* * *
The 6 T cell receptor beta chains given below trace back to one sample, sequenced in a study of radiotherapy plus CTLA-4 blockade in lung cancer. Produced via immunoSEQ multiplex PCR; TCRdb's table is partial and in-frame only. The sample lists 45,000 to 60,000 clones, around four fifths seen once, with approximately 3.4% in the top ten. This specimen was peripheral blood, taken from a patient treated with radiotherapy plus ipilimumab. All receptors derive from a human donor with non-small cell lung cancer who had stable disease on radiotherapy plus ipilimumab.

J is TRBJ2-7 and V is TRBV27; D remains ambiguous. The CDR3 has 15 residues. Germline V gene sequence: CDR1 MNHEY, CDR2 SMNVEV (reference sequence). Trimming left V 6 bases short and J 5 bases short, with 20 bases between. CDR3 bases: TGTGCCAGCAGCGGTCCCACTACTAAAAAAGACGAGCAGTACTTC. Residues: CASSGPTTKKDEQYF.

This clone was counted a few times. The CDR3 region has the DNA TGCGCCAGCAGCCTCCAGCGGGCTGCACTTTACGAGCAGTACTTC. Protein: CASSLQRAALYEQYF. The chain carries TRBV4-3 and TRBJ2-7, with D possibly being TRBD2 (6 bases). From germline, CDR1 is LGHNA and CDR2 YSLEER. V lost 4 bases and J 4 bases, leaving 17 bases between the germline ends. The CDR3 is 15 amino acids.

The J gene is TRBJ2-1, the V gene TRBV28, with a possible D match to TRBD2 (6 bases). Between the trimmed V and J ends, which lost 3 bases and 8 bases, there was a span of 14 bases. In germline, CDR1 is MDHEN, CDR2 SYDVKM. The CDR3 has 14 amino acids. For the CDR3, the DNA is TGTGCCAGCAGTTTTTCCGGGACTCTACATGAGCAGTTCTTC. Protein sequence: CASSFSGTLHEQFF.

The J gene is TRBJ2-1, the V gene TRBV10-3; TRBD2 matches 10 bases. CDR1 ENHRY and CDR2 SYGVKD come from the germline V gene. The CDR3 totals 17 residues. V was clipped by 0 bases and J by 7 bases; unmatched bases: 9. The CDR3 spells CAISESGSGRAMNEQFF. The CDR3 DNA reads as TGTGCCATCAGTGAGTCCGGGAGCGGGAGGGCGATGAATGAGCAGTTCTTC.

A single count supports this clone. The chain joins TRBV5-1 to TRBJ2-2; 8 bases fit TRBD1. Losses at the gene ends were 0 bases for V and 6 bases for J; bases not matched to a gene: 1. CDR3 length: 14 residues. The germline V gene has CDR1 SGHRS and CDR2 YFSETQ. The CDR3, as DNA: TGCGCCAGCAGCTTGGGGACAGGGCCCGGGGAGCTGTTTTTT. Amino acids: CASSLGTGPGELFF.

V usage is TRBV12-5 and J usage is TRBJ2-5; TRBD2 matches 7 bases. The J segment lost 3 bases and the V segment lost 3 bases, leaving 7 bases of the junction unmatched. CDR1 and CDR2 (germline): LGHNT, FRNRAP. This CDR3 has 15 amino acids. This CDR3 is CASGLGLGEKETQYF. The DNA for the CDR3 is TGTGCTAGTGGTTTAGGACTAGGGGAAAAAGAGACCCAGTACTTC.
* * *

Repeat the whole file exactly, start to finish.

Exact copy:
The 6 T cell receptor beta chains given below trace back to one sample, sequenced in a study of radiotherapy plus CTLA-4 blockade in lung cancer. Produced via immunoSEQ multiplex PCR; TCRdb's table is partial and in-frame only. The sample lists 45,000 to 60,000 clones, around four fifths seen once, with approximately 3.4% in the top ten. This specimen was peripheral blood, taken from a patient treated with radiotherapy plus ipilimumab. All receptors derive from a human donor with non-small cell lung cancer who had stable disease on radiotherapy plus ipilimumab.

J is TRBJ2-7 and V is TRBV27; D remains ambiguous. The CDR3 has 15 residues. Germline V gene sequence: CDR1 MNHEY, CDR2 SMNVEV (reference sequence). Trimming left V 6 bases short and J 5 bases short, with 20 bases between. CDR3 bases: TGTGCCAGCAGCGGTCCCACTACTAAAAAAGACGAGCAGTACTTC. Residues: CASSGPTTKKDEQYF.

This clone was counted a few times. The CDR3 region has the DNA TGCGCCAGCAGCCTCCAGCGGGCTGCACTTTACGAGCAGTACTTC. Protein: CASSLQRAALYEQYF. The chain carries TRBV4-3 and TRBJ2-7, with D possibly being TRBD2 (6 bases). From germline, CDR1 is LGHNA and CDR2 YSLEER. V lost 4 bases and J 4 bases, leaving 17 bases between the germline ends. The CDR3 is 15 amino acids.

The J gene is TRBJ2-1, the V gene TRBV28, with a possible D match to TRBD2 (6 bases). Between the trimmed V and J ends, which lost 3 bases and 8 bases, there was a span of 14 bases. In germline, CDR1 is MDHEN, CDR2 SYDVKM. The CDR3 has 14 amino acids. For the CDR3, the DNA is TGTGCCAGCAGTTTTTCCGGGACTCTACATGAGCAGTTCTTC. Protein sequence: CASSFSGTLHEQFF.

The J gene is TRBJ2-1, the V gene TRBV10-3; TRBD2 matches 10 bases. CDR1 ENHRY and CDR2 SYGVKD come from the germline V gene. The CDR3 totals 17 residues. V was clipped by 0 bases and J by 7 bases; unmatched bases: 9. The CDR3 spells CAISESGSGRAMNEQFF. The CDR3 DNA reads as TGTGCCATCAGTGAGTCCGGGAGCGGGAGGGCGATGAATGAGCAGTTCTTC.

A single count supports this clone. The chain joins TRBV5-1 to TRBJ2-2; 8 bases fit TRBD1. Losses at the gene ends were 0 bases for V and 6 bases for J; bases not matched to a gene: 1. CDR3 length: 14 residues. The germline V gene has CDR1 SGHRS and CDR2 YFSETQ. The CDR3, as DNA: TGCGCCAGCAGCTTGGGGACAGGGCCCGGGGAGCTGTTTTTT. Amino acids: CASSLGTGPGELFF.

V usage is TRBV12-5 and J usage is TRBJ2-5; TRBD2 matches 7 bases. The J segment lost 3 bases and the V segment lost 3 bases, leaving 7 bases of the junction unmatched. CDR1 and CDR2 (germline): LGHNT, FRNRAP. This CDR3 has 15 amino acids. This CDR3 is CASGLGLGEKETQYF. The DNA for the CDR3 is TGTGCTAGTGGTTTAGGACTAGGGGAAAAAGAGACCCAGTACTTC.